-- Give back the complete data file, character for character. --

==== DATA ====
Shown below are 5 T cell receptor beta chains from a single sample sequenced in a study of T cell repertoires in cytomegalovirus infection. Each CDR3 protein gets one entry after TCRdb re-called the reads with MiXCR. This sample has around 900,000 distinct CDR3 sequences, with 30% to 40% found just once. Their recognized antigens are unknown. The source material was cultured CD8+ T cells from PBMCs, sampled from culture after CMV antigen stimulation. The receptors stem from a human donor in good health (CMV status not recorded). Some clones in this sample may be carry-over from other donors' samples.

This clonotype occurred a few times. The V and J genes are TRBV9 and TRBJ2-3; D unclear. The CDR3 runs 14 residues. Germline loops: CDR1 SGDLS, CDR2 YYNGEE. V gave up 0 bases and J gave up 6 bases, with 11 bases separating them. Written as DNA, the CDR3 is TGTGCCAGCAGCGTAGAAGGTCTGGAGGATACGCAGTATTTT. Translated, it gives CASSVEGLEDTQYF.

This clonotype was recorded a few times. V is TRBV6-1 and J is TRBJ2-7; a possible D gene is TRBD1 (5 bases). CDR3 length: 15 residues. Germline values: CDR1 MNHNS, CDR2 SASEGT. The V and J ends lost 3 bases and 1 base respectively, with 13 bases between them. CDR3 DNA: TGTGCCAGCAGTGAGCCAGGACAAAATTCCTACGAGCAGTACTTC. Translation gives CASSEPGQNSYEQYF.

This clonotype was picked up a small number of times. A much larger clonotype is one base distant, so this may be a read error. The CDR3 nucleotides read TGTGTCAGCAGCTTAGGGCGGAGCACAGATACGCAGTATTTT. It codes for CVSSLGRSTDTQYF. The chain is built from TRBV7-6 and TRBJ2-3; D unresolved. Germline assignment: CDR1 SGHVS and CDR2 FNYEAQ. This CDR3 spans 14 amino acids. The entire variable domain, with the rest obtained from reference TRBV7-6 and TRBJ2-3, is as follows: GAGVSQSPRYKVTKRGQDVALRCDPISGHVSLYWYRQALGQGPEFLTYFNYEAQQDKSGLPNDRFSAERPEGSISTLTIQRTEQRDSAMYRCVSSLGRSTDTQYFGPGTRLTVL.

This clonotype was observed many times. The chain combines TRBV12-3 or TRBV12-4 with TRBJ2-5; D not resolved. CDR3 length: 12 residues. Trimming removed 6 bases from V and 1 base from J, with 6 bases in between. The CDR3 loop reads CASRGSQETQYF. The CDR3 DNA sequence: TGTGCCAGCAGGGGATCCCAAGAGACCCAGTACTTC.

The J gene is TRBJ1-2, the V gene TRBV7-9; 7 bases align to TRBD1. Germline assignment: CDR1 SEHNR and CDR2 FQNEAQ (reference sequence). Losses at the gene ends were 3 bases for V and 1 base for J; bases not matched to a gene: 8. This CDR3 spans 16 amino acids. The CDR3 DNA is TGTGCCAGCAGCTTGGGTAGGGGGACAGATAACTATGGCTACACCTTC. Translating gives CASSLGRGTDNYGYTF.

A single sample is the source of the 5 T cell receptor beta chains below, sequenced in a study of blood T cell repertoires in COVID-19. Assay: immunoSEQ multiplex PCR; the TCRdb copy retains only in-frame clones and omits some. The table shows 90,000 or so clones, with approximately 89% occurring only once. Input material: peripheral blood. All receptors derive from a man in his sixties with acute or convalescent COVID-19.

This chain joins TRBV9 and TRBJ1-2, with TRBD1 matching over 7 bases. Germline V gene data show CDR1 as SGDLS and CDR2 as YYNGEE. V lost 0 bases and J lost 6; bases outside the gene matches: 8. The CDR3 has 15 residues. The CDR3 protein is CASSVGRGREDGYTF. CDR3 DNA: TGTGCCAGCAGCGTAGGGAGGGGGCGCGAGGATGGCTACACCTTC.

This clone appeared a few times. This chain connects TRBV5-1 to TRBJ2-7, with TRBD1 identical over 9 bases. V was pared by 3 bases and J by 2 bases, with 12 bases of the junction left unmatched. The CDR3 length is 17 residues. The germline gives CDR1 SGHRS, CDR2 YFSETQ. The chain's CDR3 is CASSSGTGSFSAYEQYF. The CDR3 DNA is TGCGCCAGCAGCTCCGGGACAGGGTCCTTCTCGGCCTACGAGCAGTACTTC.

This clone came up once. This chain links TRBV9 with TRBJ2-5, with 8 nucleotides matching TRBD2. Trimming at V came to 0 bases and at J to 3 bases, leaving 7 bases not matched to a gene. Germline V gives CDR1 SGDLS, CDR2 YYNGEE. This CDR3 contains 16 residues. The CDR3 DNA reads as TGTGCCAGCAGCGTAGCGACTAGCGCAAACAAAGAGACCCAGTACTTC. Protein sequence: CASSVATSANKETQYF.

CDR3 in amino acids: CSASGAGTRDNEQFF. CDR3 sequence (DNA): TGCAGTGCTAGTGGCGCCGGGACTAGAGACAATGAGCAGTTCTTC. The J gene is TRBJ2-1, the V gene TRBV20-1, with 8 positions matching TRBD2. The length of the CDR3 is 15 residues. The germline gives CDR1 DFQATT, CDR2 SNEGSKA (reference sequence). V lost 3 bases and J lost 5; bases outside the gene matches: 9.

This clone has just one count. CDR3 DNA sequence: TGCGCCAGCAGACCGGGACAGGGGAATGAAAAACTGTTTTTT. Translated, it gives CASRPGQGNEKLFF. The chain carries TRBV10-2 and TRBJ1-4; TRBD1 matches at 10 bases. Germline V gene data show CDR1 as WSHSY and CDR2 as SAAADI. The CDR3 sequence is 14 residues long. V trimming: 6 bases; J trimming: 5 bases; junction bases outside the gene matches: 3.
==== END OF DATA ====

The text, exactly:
Shown below are 5 T cell receptor beta chains from a single sample sequenced in a study of T cell repertoires in cytomegalovirus infection. Each CDR3 protein gets one entry after TCRdb re-called the reads with MiXCR. This sample has around 900,000 distinct CDR3 sequences, with 30% to 40% found just once. Their recognized antigens are unknown. The source material was cultured CD8+ T cells from PBMCs, sampled from culture after CMV antigen stimulation. The receptors stem from a human donor in good health (CMV status not recorded). Some clones in this sample may be carry-over from other donors' samples.

This clonotype occurred a few times. The V and J genes are TRBV9 and TRBJ2-3; D unclear. The CDR3 runs 14 residues. Germline loops: CDR1 SGDLS, CDR2 YYNGEE. V gave up 0 bases and J gave up 6 bases, with 11 bases separating them. Written as DNA, the CDR3 is TGTGCCAGCAGCGTAGAAGGTCTGGAGGATACGCAGTATTTT. Translated, it gives CASSVEGLEDTQYF.

This clonotype was recorded a few times. V is TRBV6-1 and J is TRBJ2-7; a possible D gene is TRBD1 (5 bases). CDR3 length: 15 residues. Germline values: CDR1 MNHNS, CDR2 SASEGT. The V and J ends lost 3 bases and 1 base respectively, with 13 bases between them. CDR3 DNA: TGTGCCAGCAGTGAGCCAGGACAAAATTCCTACGAGCAGTACTTC. Translation gives CASSEPGQNSYEQYF.

This clonotype was picked up a small number of times. A much larger clonotype is one base distant, so this may be a read error. The CDR3 nucleotides read TGTGTCAGCAGCTTAGGGCGGAGCACAGATACGCAGTATTTT. It codes for CVSSLGRSTDTQYF. The chain is built from TRBV7-6 and TRBJ2-3; D unresolved. Germline assignment: CDR1 SGHVS and CDR2 FNYEAQ. This CDR3 spans 14 amino acids. The entire variable domain, with the rest obtained from reference TRBV7-6 and TRBJ2-3, is as follows: GAGVSQSPRYKVTKRGQDVALRCDPISGHVSLYWYRQALGQGPEFLTYFNYEAQQDKSGLPNDRFSAERPEGSISTLTIQRTEQRDSAMYRCVSSLGRSTDTQYFGPGTRLTVL.

This clonotype was observed many times. The chain combines TRBV12-3 or TRBV12-4 with TRBJ2-5; D not resolved. CDR3 length: 12 residues. Trimming removed 6 bases from V and 1 base from J, with 6 bases in between. The CDR3 loop reads CASRGSQETQYF. The CDR3 DNA sequence: TGTGCCAGCAGGGGATCCCAAGAGACCCAGTACTTC.

The J gene is TRBJ1-2, the V gene TRBV7-9; 7 bases align to TRBD1. Germline assignment: CDR1 SEHNR and CDR2 FQNEAQ (reference sequence). Losses at the gene ends were 3 bases for V and 1 base for J; bases not matched to a gene: 8. This CDR3 spans 16 amino acids. The CDR3 DNA is TGTGCCAGCAGCTTGGGTAGGGGGACAGATAACTATGGCTACACCTTC. Translating gives CASSLGRGTDNYGYTF.

A single sample is the source of the 5 T cell receptor beta chains below, sequenced in a study of blood T cell repertoires in COVID-19. Assay: immunoSEQ multiplex PCR; the TCRdb copy retains only in-frame clones and omits some. The table shows 90,000 or so clones, with approximately 89% occurring only once. Input material: peripheral blood. All receptors derive from a man in his sixties with acute or convalescent COVID-19.

This chain joins TRBV9 and TRBJ1-2, with TRBD1 matching over 7 bases. Germline V gene data show CDR1 as SGDLS and CDR2 as YYNGEE. V lost 0 bases and J lost 6; bases outside the gene matches: 8. The CDR3 has 15 residues. The CDR3 protein is CASSVGRGREDGYTF. CDR3 DNA: TGTGCCAGCAGCGTAGGGAGGGGGCGCGAGGATGGCTACACCTTC.

This clone appeared a few times. This chain connects TRBV5-1 to TRBJ2-7, with TRBD1 identical over 9 bases. V was pared by 3 bases and J by 2 bases, with 12 bases of the junction left unmatched. The CDR3 length is 17 residues. The germline gives CDR1 SGHRS, CDR2 YFSETQ. The chain's CDR3 is CASSSGTGSFSAYEQYF. The CDR3 DNA is TGCGCCAGCAGCTCCGGGACAGGGTCCTTCTCGGCCTACGAGCAGTACTTC.

This clone came up once. This chain links TRBV9 with TRBJ2-5, with 8 nucleotides matching TRBD2. Trimming at V came to 0 bases and at J to 3 bases, leaving 7 bases not matched to a gene. Germline V gives CDR1 SGDLS, CDR2 YYNGEE. This CDR3 contains 16 residues. The CDR3 DNA reads as TGTGCCAGCAGCGTAGCGACTAGCGCAAACAAAGAGACCCAGTACTTC. Protein sequence: CASSVATSANKETQYF.

CDR3 in amino acids: CSASGAGTRDNEQFF. CDR3 sequence (DNA): TGCAGTGCTAGTGGCGCCGGGACTAGAGACAATGAGCAGTTCTTC. The J gene is TRBJ2-1, the V gene TRBV20-1, with 8 positions matching TRBD2. The length of the CDR3 is 15 residues. The germline gives CDR1 DFQATT, CDR2 SNEGSKA (reference sequence). V lost 3 bases and J lost 5; bases outside the gene matches: 9.

This clone has just one count. CDR3 DNA sequence: TGCGCCAGCAGACCGGGACAGGGGAATGAAAAACTGTTTTTT. Translated, it gives CASRPGQGNEKLFF. The chain carries TRBV10-2 and TRBJ1-4; TRBD1 matches at 10 bases. Germline V gene data show CDR1 as WSHSY and CDR2 as SAAADI. The CDR3 sequence is 14 residues long. V trimming: 6 bases; J trimming: 5 bases; junction bases outside the gene matches: 3.